In Part 1 of this series, we demonstrated how to send signals using simple Infrared PWM on Arduino. In this Part 2 post we look at sending RAW IR signals – specifically a RAW NEC signal and a longer RAW Mitsubishi Air Conditioner signal. We have also improved the method shown in Part 1 due to some issues we identified when sending ‘real’ signals versus the ‘test’ signal we used before. (More on that later). In Part 3, we will take the signals from this post and show how to send them using their binary (or Hex) representation, which saves lots of SRAM.
Following on from our previous blog post about SKY+ RC6 IR codes, we have now completed the project and are about to ship to its new owner – a friend of ours.
We purchased a Sega megadrive Arcade style games console which was BNIB for €25 ($35) and disabled all of the built-in gaming functionality. We then wired up each of the 12 available switches (Joystick & Arcade style buttons) to the Arduino Nano which was placed onto an Arduino prototyping shield and mounted to the enclosure using ‘lots’ of hot glue. Note some of these consoles come with an additional 2 buttons, which can bring the total to 14. In addition, the joystick has 8 positions in total of which we used only 4 as it would be too difficult for the user to manage all eight. Continue reading Custom TV remote control using Arcade style console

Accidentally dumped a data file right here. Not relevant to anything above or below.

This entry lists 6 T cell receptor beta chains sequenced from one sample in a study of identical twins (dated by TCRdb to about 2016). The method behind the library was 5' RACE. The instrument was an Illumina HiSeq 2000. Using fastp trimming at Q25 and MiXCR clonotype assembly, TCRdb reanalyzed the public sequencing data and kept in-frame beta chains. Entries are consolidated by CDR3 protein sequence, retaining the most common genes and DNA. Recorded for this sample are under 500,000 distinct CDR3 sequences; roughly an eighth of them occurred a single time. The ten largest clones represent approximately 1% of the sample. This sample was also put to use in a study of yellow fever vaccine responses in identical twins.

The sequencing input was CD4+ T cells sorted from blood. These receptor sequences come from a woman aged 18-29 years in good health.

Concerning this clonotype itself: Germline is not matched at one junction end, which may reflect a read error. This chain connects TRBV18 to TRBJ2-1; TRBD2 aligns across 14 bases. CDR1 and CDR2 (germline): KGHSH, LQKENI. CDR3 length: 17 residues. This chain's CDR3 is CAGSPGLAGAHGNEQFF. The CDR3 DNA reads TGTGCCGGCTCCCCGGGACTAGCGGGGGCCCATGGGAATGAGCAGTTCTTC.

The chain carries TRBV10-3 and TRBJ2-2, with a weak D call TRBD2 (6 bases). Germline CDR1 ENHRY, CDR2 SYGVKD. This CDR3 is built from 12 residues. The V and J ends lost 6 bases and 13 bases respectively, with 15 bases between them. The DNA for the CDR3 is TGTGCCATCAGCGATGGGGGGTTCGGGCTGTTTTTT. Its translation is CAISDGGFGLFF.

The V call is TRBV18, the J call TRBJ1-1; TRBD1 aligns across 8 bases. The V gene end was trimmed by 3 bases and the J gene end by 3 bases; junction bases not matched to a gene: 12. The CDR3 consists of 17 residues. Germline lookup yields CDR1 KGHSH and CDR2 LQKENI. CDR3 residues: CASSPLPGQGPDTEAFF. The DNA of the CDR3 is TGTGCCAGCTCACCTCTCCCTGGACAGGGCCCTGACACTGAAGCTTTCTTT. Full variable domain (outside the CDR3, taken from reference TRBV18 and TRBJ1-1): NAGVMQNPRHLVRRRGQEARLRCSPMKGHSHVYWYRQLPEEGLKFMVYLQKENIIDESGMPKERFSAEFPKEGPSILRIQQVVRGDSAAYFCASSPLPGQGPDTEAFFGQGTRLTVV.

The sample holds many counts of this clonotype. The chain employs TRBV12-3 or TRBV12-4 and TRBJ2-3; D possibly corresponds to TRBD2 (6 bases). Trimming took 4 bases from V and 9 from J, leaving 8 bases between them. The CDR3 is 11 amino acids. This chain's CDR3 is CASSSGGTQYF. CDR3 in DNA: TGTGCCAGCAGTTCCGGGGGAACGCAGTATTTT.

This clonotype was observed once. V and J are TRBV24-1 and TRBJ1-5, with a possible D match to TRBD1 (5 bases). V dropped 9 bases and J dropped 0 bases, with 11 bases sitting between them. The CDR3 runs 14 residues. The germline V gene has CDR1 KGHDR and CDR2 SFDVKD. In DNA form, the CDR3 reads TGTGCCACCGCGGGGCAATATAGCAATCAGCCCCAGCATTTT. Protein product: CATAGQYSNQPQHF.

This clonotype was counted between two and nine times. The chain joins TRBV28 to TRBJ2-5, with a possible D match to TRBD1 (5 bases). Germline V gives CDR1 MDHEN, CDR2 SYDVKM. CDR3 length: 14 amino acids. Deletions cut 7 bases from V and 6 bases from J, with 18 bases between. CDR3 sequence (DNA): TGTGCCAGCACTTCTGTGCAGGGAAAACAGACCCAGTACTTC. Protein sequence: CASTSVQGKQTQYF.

We are working on a project to create a custom TV remote to control a SKY+ satellite box, for a friend who cannot manage the standard remote control or even the accessibility ones that are available.
Friday, July 26th, 2013
Here is an extract of the Arduino blog post featuring AnalysIR. Click the the link above to visit the Arduino Blog.
The power of infrared light was widely and best appreciated with invention of television’s remote controls. The signal between a remote control handset and the device it controls, consists of pulses of infrared light, which is not visible to the human eye.
They implemented a Windows application which connects to an Arduino with the addition of an IR receiver and can decode new IR signals in a fraction of the time: no need for expensive Logic Analyzers or Oscilloscopes.
Here they are with their Indiegogo campaign:
At MakerFaire they will be showing some cool demos of what you can do with IR like generating electricity, seeing the invisible -Using iPhone & Android camera to check if TV remote is working, long range TV remote Control Demo Using Optics and many more applications for a total of 10 installations. Look out for them on Saturday!